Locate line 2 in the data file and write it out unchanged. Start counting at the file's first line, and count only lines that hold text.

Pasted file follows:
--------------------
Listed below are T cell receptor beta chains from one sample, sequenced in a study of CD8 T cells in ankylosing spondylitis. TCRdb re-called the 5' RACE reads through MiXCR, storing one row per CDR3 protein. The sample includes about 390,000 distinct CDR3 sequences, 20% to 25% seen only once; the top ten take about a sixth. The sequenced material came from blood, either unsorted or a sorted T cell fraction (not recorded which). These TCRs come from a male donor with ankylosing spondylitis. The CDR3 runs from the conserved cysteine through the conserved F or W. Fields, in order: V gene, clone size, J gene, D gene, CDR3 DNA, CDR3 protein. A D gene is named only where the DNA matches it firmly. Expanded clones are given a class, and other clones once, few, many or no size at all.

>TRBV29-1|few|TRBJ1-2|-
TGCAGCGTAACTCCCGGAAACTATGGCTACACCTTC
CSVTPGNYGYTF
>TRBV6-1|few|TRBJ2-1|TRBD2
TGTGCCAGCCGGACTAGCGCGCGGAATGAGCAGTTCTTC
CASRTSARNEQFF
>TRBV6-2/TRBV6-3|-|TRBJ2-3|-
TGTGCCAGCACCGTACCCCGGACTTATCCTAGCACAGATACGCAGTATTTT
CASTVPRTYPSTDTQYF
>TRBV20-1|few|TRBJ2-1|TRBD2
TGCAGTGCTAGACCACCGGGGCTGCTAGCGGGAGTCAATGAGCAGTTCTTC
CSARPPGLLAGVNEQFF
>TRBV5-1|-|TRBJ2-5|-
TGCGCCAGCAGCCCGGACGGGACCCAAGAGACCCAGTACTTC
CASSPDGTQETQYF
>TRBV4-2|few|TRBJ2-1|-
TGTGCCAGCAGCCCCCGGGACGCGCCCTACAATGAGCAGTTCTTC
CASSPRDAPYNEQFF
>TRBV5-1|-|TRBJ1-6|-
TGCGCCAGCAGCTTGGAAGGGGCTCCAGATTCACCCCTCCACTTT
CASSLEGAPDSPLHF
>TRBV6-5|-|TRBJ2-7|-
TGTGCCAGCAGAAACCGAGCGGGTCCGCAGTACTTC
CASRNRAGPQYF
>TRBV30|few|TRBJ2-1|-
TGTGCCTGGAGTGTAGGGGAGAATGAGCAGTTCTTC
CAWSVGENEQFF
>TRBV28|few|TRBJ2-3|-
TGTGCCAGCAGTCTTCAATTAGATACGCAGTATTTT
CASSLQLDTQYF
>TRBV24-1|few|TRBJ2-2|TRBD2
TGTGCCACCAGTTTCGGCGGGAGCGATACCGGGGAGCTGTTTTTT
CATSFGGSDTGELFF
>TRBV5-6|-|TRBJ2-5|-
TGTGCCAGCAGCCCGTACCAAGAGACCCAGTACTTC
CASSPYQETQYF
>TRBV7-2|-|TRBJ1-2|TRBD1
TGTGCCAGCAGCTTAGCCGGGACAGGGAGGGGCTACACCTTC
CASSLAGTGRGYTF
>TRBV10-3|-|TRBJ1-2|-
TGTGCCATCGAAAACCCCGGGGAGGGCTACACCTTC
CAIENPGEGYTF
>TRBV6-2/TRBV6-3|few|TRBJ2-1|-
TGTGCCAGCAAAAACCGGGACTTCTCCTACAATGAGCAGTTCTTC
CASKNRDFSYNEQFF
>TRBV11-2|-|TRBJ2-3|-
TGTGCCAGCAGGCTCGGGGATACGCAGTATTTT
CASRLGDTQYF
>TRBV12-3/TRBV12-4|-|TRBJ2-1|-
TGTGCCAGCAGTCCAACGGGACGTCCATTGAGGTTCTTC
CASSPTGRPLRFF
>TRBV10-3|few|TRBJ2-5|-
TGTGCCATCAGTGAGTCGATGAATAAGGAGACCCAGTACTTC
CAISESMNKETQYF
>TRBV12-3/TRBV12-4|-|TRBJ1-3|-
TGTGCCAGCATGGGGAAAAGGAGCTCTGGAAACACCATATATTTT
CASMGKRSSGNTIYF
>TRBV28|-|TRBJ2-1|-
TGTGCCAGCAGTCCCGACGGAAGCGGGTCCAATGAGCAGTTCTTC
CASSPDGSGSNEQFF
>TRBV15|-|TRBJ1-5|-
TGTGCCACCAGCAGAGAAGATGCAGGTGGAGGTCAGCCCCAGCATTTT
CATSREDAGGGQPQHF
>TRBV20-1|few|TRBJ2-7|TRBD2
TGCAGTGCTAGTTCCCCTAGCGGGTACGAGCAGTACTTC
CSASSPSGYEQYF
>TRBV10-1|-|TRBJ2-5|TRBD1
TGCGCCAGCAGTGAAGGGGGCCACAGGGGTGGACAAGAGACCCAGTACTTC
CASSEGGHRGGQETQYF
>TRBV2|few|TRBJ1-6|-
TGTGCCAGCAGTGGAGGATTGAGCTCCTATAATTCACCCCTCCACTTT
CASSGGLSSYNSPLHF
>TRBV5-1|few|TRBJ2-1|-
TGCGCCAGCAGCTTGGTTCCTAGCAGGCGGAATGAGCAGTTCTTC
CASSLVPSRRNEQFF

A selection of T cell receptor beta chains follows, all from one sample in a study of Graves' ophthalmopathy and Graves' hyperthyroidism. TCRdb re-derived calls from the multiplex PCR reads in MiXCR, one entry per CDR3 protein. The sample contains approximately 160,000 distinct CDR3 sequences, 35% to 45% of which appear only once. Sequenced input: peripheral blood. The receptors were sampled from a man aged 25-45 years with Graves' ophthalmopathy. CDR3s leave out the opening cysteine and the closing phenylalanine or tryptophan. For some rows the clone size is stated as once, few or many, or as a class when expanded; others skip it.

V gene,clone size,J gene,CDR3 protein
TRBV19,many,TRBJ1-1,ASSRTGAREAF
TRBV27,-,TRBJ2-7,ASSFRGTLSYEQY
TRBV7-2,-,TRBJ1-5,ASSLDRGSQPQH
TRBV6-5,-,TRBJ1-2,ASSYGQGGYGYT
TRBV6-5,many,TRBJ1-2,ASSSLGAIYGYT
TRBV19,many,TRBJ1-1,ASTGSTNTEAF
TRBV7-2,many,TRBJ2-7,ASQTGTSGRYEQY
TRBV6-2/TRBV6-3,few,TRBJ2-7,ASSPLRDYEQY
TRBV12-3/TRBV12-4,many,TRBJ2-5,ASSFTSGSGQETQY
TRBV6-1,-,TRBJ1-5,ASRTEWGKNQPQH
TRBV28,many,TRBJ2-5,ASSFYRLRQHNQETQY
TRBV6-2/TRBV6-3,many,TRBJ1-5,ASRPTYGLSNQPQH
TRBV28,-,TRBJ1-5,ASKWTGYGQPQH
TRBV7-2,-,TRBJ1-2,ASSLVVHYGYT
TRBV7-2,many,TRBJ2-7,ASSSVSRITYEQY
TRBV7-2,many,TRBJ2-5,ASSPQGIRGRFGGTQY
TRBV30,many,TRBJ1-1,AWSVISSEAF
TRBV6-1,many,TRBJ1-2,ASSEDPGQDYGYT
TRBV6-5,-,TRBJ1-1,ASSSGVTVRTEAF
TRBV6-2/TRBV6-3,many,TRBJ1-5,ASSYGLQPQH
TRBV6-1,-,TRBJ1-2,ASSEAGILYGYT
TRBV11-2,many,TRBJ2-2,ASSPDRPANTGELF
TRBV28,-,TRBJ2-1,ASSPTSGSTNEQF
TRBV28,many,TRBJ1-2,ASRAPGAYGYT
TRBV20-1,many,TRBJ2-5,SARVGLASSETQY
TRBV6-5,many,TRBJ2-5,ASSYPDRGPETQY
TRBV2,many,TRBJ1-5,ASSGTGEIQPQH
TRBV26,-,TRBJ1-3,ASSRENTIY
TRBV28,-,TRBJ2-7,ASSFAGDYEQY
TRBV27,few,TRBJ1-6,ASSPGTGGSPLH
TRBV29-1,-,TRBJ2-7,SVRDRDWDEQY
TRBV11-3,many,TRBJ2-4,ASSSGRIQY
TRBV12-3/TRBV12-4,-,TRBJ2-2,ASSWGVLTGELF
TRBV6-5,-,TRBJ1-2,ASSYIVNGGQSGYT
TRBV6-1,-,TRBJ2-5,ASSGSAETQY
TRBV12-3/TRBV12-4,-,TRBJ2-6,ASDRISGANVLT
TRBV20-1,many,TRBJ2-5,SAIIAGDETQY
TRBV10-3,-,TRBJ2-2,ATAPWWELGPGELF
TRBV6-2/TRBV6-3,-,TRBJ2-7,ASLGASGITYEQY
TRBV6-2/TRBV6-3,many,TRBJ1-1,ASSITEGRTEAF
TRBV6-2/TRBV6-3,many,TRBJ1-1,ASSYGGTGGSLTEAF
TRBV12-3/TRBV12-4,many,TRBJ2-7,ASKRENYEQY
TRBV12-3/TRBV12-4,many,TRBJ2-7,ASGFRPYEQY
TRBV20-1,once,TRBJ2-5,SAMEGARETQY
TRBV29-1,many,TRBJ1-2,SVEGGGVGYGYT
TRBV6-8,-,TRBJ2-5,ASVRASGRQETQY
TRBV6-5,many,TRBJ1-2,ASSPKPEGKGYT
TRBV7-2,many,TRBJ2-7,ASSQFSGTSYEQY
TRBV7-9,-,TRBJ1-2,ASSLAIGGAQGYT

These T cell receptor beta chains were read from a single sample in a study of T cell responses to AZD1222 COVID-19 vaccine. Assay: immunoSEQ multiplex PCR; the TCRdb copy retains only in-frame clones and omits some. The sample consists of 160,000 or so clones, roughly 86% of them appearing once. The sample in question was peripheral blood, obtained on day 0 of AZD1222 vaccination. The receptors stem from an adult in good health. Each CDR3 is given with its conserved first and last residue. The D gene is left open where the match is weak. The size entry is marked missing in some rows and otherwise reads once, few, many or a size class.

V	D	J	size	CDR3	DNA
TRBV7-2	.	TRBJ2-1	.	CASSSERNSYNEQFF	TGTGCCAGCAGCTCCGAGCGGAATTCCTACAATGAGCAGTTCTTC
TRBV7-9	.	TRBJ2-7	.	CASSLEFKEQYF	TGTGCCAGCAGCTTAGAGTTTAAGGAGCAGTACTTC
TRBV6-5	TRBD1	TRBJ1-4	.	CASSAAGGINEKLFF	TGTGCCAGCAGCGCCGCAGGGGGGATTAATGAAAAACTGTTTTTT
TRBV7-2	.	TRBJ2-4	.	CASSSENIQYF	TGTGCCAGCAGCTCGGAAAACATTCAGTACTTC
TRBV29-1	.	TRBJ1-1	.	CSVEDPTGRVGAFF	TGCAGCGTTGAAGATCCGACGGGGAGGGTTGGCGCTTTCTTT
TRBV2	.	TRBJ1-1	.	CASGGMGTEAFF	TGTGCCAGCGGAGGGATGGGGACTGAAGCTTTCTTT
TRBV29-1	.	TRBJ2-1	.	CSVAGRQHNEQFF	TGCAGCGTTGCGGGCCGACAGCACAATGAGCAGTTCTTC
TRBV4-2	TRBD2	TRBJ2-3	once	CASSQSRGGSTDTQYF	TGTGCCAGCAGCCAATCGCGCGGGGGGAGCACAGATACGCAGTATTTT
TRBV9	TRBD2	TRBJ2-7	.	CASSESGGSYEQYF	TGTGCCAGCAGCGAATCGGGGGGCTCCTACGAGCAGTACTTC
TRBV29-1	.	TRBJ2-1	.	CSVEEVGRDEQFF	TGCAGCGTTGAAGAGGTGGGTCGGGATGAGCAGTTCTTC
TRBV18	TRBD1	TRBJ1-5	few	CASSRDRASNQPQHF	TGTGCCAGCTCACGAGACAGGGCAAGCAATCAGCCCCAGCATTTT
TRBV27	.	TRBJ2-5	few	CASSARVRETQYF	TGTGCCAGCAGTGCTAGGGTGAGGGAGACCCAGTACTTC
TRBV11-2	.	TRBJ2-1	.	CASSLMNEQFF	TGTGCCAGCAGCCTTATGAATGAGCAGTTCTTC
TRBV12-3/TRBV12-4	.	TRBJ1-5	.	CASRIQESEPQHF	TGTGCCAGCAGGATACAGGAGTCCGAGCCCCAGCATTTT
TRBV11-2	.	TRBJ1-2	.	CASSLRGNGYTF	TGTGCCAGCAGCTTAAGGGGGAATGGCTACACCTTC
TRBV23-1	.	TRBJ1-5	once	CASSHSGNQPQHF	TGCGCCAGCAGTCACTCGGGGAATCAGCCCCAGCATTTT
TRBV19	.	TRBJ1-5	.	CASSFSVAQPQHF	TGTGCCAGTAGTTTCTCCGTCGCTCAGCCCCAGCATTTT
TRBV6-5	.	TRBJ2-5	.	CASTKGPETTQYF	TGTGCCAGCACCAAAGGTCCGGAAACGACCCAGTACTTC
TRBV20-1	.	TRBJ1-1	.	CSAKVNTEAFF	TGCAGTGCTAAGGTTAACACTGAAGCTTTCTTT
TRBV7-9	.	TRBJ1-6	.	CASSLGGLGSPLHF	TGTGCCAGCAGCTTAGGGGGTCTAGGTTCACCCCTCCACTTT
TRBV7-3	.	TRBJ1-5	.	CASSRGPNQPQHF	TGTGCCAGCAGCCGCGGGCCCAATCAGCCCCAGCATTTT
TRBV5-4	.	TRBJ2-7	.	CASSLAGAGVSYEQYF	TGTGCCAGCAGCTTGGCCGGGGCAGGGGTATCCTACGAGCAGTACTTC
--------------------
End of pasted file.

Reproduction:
>TRBV29-1|few|TRBJ1-2|-